Baltimore City school principal sentenced to 90 days in prison for theft of school money

Liz Bowie
Contact ReporterThe Baltimore Sun

The former principal of Baltimore Community High School was sentenced Friday to three months in prison for stealing money from a school bank account as well as school system technology, according to the Maryland state prosecutor.

Leslie N. Lewis, 45, pleaded guilty in December to two counts of theft for taking more than $58,000 from the Baltimore City school system.

According to prosecutors the school had a bank account that was set up with the proceeds from the sale of school uniforms, snacks, school supplies and graduation fees. Lewis used a debit card to make cash withdrawals and purchases at local casinos of about $13,000.

In a second case, she used deceptive purchase orders to steal over $45,000 worth of technology from the city through its internal purchasing system between 2013 and 2016. The statement of fact states that she stole a dryer, a Bose speaker system, Apple laptops, laser printers, digital cameras and other items for her personal use.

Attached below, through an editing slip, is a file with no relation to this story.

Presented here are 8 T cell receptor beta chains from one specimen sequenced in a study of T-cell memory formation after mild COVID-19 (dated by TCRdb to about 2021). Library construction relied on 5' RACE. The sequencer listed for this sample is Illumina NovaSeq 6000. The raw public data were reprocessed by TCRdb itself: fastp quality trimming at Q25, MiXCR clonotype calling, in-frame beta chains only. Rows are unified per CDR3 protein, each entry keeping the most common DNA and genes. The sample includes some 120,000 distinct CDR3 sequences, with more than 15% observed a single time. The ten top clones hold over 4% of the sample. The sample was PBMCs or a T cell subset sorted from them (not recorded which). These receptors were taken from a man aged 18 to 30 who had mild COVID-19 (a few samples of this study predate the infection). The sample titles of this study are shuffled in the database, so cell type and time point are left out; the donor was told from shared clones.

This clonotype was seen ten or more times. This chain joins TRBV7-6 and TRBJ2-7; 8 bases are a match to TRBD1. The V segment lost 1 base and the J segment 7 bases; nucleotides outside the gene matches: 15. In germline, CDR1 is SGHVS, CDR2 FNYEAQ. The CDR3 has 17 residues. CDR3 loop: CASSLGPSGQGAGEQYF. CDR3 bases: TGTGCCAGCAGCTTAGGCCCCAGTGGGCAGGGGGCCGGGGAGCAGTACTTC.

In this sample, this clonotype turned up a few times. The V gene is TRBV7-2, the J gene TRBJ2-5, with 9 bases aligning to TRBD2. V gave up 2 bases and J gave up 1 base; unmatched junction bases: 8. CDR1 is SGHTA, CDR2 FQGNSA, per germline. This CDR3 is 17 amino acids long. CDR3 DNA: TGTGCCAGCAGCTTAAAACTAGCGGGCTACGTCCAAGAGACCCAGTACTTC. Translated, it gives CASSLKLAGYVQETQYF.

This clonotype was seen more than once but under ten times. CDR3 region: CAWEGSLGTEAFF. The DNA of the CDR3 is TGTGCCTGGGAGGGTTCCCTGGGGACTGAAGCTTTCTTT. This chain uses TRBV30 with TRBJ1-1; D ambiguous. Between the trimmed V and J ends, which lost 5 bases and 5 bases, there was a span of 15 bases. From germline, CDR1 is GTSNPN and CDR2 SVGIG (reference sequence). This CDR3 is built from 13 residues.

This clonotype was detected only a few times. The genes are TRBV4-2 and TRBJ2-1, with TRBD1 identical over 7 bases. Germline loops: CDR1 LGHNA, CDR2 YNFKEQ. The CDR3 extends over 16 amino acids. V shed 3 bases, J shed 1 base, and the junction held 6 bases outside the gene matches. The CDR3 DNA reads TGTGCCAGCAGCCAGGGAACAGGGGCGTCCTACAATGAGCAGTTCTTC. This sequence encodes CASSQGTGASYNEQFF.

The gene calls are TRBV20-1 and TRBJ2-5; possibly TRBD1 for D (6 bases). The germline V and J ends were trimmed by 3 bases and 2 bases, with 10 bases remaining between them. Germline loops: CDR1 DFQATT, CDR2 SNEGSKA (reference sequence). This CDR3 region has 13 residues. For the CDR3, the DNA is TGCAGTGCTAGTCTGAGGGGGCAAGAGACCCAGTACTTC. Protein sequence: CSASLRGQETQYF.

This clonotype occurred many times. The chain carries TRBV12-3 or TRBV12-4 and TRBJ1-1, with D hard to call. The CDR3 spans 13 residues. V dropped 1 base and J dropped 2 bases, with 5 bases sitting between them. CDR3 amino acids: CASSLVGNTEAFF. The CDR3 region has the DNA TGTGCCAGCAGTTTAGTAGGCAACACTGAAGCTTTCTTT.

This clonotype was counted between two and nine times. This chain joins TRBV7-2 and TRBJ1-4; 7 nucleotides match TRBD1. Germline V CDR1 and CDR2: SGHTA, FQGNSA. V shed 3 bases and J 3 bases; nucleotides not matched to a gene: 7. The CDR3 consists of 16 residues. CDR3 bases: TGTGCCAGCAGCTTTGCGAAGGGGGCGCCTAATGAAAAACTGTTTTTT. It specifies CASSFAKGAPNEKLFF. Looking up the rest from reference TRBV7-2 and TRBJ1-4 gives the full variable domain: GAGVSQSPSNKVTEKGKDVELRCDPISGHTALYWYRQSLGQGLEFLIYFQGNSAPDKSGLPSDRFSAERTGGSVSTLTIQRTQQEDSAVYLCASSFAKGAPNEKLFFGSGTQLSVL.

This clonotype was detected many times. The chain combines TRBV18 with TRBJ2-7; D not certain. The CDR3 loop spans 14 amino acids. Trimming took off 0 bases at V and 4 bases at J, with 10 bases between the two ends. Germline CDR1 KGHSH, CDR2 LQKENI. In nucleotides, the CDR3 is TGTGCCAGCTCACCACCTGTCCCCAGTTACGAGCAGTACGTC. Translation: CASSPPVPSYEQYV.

Lewis is the third city principal to be convicted of stealing from student activity funds since 2013. In October 2015, Alisha Trusty, the former principal of Western High School, pleaded guilty to stealing $54,000 from the school’s activity fund.

In March of 2013, William Howard II, the former principal of Coppin Academy, pleaded guilty to stealing more than $10,000 from his school’s activity fund.

The case against Lewis was begun after the city school system’s legal counsel referred the case to the state prosecutor.

Baltimore City Circuit Judge Charles Peters sentenced Lewis to five years for each count of theft, but suspended all but 90 days on each count, according to the state prosecutor’s office.

The sentences are to be served concurrently. She will serve five years of supervised probation and be required to pay restitution to the school system of $58,689.

liz.bowie@baltsun.com

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